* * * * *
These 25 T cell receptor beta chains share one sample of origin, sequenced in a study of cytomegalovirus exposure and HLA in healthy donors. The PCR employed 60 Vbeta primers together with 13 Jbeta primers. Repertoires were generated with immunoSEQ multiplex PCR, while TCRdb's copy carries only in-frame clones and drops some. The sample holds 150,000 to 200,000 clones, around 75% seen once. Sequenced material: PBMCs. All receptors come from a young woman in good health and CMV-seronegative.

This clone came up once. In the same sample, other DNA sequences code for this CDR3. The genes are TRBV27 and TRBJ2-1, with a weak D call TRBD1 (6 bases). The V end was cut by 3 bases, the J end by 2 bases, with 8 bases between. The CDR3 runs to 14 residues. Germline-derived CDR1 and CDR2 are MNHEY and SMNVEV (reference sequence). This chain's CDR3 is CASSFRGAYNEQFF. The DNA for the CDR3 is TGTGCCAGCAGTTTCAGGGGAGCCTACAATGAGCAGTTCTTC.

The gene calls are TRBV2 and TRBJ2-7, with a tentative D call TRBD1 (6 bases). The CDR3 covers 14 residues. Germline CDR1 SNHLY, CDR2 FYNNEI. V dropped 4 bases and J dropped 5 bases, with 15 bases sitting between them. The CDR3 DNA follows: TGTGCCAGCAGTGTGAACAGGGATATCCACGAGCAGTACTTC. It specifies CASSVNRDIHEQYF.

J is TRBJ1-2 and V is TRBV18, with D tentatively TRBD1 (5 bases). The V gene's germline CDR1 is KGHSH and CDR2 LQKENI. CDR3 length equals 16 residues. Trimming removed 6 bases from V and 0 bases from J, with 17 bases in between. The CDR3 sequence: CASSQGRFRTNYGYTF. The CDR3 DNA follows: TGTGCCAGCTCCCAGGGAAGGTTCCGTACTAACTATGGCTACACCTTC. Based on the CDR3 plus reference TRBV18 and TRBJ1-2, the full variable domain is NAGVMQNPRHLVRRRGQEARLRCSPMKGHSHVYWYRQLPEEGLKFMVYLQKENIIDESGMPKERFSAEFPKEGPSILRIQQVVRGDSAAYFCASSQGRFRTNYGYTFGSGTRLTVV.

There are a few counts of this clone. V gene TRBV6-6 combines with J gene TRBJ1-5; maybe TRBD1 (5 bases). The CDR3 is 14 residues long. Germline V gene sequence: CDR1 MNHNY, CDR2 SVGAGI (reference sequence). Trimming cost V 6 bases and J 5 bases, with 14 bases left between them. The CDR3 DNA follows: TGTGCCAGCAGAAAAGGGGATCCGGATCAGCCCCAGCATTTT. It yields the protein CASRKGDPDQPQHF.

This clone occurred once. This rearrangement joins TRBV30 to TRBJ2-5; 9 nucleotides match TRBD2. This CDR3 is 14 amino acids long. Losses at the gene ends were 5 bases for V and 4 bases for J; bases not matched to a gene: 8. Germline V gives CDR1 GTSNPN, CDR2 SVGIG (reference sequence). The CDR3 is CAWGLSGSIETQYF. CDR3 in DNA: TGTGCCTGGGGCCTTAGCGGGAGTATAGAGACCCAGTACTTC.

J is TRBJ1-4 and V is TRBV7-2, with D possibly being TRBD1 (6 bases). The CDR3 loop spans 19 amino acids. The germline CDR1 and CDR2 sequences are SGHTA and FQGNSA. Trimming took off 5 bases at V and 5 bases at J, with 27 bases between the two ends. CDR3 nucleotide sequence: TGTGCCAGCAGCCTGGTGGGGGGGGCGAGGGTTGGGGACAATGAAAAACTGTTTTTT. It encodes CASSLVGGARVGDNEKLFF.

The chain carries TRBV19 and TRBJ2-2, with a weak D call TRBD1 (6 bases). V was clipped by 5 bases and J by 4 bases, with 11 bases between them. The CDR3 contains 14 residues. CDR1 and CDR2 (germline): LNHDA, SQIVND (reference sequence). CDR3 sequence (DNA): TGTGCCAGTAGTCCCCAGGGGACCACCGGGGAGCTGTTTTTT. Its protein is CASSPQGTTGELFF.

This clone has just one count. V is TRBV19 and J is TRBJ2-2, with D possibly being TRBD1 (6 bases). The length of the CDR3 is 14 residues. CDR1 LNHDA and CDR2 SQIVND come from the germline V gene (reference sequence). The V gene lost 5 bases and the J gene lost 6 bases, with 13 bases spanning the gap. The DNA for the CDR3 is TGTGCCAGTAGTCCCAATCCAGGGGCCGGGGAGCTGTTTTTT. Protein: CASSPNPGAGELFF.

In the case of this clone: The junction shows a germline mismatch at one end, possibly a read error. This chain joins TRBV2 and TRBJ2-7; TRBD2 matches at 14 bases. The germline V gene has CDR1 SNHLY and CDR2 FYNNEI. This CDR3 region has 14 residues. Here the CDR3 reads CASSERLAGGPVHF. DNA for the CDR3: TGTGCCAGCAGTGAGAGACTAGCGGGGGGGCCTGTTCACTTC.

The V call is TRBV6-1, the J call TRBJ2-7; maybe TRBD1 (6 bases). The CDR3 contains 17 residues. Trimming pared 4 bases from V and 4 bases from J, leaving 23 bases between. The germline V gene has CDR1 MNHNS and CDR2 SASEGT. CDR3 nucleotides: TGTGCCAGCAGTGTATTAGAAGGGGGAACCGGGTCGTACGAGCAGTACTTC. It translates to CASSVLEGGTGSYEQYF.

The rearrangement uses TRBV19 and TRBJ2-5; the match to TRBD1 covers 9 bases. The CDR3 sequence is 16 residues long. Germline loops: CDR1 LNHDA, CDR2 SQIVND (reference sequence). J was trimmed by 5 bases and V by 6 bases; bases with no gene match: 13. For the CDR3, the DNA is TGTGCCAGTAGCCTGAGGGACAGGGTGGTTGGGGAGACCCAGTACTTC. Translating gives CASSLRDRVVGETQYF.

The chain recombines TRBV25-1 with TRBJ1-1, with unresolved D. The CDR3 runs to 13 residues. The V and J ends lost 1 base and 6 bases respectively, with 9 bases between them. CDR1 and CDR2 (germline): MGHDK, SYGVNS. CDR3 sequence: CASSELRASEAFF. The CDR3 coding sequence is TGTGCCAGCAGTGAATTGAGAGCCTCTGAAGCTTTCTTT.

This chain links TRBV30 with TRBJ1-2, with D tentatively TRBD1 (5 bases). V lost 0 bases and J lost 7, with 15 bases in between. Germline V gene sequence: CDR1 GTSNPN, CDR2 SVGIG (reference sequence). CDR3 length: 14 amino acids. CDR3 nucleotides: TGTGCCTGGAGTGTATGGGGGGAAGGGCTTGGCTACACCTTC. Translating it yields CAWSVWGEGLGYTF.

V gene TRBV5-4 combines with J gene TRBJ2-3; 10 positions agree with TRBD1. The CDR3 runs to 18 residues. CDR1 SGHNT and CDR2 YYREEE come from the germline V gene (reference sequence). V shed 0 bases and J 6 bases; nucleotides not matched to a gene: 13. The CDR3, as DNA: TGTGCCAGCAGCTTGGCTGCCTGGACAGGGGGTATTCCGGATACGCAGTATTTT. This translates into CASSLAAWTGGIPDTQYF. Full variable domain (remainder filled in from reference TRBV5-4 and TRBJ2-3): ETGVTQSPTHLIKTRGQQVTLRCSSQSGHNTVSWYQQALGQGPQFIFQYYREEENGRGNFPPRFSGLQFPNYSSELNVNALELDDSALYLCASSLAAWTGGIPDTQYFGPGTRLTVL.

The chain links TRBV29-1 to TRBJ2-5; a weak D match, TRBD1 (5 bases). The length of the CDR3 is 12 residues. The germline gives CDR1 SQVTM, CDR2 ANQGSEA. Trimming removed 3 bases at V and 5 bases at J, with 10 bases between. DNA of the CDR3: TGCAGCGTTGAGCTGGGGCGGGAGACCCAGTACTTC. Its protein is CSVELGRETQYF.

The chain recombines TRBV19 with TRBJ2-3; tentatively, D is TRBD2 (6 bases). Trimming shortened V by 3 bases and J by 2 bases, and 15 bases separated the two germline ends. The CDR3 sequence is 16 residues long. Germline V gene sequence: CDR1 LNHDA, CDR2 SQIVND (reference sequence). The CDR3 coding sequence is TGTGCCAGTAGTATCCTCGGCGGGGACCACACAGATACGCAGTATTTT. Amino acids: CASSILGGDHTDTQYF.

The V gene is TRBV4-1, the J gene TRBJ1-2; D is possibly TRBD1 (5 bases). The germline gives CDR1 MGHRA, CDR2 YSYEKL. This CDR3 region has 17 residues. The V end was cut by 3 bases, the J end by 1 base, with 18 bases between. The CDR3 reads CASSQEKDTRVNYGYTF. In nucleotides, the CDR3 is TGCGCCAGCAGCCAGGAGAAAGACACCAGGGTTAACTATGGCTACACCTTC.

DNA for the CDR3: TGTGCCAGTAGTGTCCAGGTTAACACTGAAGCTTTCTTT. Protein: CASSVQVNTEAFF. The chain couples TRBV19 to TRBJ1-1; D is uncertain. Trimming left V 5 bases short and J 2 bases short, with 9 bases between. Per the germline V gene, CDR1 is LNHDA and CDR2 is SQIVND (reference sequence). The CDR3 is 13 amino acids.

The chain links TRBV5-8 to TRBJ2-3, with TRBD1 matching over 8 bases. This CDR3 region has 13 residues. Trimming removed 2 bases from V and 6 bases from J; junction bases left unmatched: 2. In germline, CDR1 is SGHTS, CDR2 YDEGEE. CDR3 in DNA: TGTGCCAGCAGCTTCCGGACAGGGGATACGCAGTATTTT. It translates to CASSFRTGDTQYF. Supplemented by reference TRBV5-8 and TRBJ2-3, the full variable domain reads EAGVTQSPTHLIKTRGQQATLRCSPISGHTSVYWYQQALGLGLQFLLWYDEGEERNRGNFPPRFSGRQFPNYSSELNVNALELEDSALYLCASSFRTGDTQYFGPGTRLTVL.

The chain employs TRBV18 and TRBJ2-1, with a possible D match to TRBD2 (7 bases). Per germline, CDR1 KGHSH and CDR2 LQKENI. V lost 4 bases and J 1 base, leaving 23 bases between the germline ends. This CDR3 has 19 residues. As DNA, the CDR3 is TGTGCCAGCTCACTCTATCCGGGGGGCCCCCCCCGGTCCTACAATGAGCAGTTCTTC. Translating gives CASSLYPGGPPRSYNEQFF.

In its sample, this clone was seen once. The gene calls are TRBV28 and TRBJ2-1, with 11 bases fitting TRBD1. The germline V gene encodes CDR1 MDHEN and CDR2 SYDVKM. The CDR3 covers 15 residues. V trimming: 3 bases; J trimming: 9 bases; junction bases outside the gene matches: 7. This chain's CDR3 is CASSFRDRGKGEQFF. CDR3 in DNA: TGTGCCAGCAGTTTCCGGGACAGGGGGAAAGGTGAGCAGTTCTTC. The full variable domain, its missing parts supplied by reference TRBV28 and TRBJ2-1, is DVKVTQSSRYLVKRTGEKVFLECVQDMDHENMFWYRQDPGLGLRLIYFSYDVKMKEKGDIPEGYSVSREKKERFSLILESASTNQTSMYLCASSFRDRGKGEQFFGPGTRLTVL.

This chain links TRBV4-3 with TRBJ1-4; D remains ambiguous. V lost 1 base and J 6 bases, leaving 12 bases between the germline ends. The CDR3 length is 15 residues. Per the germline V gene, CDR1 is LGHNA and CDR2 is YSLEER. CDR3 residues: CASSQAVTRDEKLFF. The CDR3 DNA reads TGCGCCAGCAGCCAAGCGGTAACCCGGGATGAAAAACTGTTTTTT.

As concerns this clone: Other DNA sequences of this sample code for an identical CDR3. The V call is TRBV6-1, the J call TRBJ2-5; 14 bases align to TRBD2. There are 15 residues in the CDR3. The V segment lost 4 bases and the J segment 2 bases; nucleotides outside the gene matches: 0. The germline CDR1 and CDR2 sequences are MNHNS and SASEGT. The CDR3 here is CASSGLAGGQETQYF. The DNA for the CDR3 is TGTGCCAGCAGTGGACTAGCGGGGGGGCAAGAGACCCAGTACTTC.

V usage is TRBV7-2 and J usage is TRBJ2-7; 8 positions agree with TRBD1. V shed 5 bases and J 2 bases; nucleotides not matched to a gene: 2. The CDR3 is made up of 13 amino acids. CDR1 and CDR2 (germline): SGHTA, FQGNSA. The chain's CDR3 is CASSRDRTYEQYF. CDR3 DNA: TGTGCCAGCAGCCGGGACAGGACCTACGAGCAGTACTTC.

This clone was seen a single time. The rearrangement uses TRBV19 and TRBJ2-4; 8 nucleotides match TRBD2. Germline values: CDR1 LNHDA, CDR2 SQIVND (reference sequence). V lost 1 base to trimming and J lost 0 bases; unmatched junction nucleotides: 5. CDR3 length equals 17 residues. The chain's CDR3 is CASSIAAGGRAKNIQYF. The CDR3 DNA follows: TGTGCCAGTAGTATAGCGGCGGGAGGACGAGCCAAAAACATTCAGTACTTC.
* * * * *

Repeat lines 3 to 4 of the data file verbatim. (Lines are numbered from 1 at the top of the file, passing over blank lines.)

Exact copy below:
The gene calls are TRBV2 and TRBJ2-7, with a tentative D call TRBD1 (6 bases). The CDR3 covers 14 residues. Germline CDR1 SNHLY, CDR2 FYNNEI. V dropped 4 bases and J dropped 5 bases, with 15 bases sitting between them. The CDR3 DNA follows: TGTGCCAGCAGTGTGAACAGGGATATCCACGAGCAGTACTTC. It specifies CASSVNRDIHEQYF.

J is TRBJ1-2 and V is TRBV18, with D tentatively TRBD1 (5 bases). The V gene's germline CDR1 is KGHSH and CDR2 LQKENI. CDR3 length equals 16 residues. Trimming removed 6 bases from V and 0 bases from J, with 17 bases in between. The CDR3 sequence: CASSQGRFRTNYGYTF. The CDR3 DNA follows: TGTGCCAGCTCCCAGGGAAGGTTCCGTACTAACTATGGCTACACCTTC. Based on the CDR3 plus reference TRBV18 and TRBJ1-2, the full variable domain is NAGVMQNPRHLVRRRGQEARLRCSPMKGHSHVYWYRQLPEEGLKFMVYLQKENIIDESGMPKERFSAEFPKEGPSILRIQQVVRGDSAAYFCASSQGRFRTNYGYTFGSGTRLTVV.